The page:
Common Sense Note
Parents need to know that The Lone Ranger is a reboot of the famous TV show and film serials about a lawman-turned-vigilante and his trusty Native American sidekick, Tonto. Only in Pirates of the Caribbean director Gore Verbinski's take, Tonto (Johnny Depp) isn't merely a secondary character -- he's the story's guide, catalyst, and narrator. There's a surprising amount of violence -- not just the body count, but also persistent references to cannibalism (including a scene of a man's heart being cut out and eaten, albeit partially in shadow) and rape. (Some of the scary scenes are interrupted by flash-forwards, relieving the intensity, but things still get tense.) The language is mild, as is the sexuality (although one scene does take place in a brothel, and a supporting player is a madam), and the drinking is done by adults. A kid holds a gun to a man who's threatening his mother's life, and the lesson that sometimes the law can't provide true justice takes a bit of discussion. On the plus side, Depp has said he is in fact of Native American heritage and had the support of several Native American groups in his portrayal of Tonto.
A couple of kisses and a passionate embrace. A scene takes place in a brothel, but nothing too risque is shown other than women dressed in cleavage-baring corsets.
More violence than you might expect, and some of it is pretty close up. Villain Butch Cavendish not only shoots people, but he's also known for eating their body parts. Audiences watch as he slices a man's stomach open and then holds his victim's heart in his hands. In silhouette, he's then shown eating the heart. There are lots of explosions, and the body count is quite high. A group of white (and one Mexican) outlaws dresses up like Native Americans and terrorizes people using arrows, burning down homes, etc. Butch's crew kills people -- usually with guns. The Army fights Native Americans, sparing no one. A woman is kept as a hostage and slapped/pushed/threatened. Butch alludes to rape when threatening her. Men are scalped and blown to pieces and drowned; horses are shot and killed in battle. A young man lies and says that Tonto and the Ranger threatened to "violate" him. A boy holds a gun on a man who's threatening his mother, and a boy is slapped in the face by a man. There's also a very startling scene in which seemingly cute bunnies turn ferocious.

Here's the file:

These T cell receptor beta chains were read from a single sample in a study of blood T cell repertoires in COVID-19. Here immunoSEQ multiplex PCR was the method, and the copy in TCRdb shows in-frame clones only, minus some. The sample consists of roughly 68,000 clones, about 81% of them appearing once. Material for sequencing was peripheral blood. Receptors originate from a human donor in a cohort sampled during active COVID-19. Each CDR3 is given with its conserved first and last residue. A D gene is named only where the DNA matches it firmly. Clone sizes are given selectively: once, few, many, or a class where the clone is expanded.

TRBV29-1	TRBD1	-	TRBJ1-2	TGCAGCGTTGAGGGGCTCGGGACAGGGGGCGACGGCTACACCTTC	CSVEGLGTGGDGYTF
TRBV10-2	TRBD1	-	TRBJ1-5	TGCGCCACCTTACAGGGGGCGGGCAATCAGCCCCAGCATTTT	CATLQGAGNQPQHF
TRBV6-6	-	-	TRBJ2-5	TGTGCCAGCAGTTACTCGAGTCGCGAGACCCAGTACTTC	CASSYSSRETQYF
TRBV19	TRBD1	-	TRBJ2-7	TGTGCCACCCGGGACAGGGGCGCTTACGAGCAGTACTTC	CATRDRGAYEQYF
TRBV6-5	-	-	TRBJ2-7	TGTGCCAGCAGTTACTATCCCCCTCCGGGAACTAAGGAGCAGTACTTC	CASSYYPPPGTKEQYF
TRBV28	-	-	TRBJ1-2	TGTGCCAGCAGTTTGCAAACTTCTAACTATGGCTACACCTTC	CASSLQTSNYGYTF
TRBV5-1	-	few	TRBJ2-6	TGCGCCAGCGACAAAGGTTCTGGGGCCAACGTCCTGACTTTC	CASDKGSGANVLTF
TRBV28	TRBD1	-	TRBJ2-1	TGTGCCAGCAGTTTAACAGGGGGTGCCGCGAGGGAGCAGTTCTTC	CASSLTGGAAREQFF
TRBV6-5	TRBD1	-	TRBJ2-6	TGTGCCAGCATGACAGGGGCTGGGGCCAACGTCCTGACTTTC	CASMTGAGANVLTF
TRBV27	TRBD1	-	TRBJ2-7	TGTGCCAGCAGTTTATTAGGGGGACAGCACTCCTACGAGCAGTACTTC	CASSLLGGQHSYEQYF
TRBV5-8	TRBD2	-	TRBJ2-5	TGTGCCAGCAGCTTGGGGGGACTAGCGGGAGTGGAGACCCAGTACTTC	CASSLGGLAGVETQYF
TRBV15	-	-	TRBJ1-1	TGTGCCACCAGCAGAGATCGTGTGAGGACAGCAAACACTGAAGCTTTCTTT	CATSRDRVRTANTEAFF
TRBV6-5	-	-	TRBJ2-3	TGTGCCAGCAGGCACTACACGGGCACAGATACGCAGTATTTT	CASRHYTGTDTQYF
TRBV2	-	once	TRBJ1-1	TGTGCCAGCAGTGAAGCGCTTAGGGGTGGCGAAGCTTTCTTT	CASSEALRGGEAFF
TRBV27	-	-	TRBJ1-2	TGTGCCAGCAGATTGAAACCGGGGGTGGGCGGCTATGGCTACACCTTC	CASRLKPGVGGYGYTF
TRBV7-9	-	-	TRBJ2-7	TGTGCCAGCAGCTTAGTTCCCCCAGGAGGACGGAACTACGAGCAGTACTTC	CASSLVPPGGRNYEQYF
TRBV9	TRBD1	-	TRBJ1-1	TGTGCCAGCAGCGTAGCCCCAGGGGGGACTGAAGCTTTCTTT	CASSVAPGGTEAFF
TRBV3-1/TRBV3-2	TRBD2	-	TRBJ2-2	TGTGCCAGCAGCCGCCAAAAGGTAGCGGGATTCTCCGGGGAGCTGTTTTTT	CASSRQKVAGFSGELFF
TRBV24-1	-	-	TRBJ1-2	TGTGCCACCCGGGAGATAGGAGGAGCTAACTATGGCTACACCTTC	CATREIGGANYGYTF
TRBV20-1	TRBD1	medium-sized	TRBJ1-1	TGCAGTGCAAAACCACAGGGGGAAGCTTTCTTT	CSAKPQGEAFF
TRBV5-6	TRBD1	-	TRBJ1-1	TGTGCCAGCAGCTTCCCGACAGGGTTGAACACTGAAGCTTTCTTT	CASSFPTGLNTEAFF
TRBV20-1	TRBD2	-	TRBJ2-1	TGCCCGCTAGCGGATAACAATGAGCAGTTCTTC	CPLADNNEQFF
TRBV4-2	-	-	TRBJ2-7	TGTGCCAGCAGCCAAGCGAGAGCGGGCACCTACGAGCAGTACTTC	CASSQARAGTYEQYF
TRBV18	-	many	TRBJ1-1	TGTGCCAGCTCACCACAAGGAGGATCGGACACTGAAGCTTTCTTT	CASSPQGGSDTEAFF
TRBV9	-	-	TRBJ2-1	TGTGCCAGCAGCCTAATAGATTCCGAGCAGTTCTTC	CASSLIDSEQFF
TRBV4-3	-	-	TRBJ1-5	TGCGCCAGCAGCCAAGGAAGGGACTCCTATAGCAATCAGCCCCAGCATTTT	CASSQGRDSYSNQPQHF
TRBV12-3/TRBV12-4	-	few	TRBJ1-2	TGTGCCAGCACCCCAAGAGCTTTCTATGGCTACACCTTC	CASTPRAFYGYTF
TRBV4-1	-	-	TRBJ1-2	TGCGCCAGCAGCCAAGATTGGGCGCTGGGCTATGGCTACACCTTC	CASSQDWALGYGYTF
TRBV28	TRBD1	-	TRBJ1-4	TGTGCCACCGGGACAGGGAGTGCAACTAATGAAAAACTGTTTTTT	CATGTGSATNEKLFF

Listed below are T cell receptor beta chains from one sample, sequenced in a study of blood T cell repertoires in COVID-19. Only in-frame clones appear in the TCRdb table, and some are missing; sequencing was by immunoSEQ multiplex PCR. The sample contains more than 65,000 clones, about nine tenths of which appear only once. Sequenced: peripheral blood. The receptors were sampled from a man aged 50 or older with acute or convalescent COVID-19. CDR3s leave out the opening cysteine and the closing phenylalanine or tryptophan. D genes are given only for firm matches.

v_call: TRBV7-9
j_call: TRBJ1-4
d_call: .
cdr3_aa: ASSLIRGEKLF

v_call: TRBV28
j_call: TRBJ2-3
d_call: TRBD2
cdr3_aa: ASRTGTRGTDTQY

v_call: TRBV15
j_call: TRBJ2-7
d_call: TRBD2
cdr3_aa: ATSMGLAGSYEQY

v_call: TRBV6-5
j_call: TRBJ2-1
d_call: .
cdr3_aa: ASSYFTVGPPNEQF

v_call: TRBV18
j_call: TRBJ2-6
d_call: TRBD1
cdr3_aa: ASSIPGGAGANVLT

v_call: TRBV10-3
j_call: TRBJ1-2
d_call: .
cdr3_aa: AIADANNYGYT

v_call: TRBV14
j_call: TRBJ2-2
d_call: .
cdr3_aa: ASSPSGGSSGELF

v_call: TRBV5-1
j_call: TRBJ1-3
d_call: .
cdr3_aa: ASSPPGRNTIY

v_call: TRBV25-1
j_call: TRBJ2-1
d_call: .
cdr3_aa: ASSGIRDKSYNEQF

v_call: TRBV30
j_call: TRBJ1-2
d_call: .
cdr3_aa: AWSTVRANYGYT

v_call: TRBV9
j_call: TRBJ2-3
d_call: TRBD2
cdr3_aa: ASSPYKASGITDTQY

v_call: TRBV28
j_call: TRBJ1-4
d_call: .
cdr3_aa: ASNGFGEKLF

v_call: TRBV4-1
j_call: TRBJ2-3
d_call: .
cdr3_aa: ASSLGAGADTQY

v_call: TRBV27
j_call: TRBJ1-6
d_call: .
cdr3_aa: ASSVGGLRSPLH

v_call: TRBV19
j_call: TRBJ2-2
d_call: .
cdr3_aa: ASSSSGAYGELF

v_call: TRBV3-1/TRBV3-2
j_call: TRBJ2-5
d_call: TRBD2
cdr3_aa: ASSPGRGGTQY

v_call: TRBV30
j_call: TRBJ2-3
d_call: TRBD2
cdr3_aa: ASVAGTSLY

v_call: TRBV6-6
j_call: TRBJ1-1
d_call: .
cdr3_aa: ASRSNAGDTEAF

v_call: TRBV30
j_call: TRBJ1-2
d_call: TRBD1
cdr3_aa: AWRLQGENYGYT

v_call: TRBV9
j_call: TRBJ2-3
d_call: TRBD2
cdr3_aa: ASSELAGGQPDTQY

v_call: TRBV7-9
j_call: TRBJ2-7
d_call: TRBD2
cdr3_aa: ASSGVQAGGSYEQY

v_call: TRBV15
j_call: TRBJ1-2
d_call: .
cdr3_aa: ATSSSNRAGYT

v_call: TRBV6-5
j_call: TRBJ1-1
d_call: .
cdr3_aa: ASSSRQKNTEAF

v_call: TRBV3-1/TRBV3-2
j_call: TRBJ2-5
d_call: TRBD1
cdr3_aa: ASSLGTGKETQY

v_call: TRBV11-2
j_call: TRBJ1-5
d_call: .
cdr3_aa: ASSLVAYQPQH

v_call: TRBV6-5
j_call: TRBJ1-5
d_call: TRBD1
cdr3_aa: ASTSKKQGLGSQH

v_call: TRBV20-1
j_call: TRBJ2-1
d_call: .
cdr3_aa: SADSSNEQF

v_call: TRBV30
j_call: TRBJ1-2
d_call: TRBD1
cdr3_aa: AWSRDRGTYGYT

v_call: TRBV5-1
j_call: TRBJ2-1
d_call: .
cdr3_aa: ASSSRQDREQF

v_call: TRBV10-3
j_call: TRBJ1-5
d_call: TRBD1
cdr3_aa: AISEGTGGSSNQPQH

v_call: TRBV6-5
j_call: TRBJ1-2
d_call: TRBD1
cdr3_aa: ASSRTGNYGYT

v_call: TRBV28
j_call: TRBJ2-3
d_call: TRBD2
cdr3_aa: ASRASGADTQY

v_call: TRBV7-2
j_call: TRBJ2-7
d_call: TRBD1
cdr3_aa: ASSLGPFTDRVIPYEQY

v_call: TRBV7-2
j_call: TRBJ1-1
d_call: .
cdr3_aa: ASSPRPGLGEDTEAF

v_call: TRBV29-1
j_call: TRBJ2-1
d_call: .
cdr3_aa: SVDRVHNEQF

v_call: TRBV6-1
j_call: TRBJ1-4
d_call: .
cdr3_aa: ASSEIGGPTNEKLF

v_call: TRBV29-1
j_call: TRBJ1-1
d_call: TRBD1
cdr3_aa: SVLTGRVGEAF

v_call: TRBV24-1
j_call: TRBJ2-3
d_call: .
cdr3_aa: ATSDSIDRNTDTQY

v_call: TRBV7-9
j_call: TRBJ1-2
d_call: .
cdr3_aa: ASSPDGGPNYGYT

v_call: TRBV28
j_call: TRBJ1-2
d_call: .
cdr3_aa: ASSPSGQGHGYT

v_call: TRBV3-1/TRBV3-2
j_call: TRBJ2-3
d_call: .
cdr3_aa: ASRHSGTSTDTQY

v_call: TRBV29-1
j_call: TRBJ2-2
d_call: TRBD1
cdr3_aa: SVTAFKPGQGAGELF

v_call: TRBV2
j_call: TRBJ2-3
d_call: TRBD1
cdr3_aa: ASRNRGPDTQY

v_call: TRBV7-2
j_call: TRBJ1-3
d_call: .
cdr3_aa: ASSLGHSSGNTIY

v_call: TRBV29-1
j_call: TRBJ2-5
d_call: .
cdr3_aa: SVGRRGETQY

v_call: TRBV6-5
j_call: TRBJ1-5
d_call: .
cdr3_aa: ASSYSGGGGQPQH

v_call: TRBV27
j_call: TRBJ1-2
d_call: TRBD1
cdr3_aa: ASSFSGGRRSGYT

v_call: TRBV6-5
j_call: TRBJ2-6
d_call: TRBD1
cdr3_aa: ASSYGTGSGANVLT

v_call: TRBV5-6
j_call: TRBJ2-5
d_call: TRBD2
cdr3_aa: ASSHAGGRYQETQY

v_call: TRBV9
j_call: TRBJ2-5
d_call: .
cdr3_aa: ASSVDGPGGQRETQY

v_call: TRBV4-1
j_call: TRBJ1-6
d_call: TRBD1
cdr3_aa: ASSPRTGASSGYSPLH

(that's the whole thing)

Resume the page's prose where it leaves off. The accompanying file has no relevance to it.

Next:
Native Americans are referred to as "savages," "Injuns," and "heathens"; other insults and exclamations include "hell," "harlot," "damn," "drunks," "ass," "oh my God," and "idiot."
The message is rather dubious, because the law doesn't necessarily provide true justice, so ultimately the Lone Ranger decides to work outside law enforcement. Tonto and John do form a brotherhood of sorts and, despite all their bickering, have each other's back again and again.
No product placements in the movie, but there are plenty of off-screen endorsement deals, from LEGO sets targeted at kids 9+ to promotions at Subway restaurants.
Drugs / Tobacco /
Adults drink from jugs and wine glasses. A couple of men smoke cigars (accurate for the era).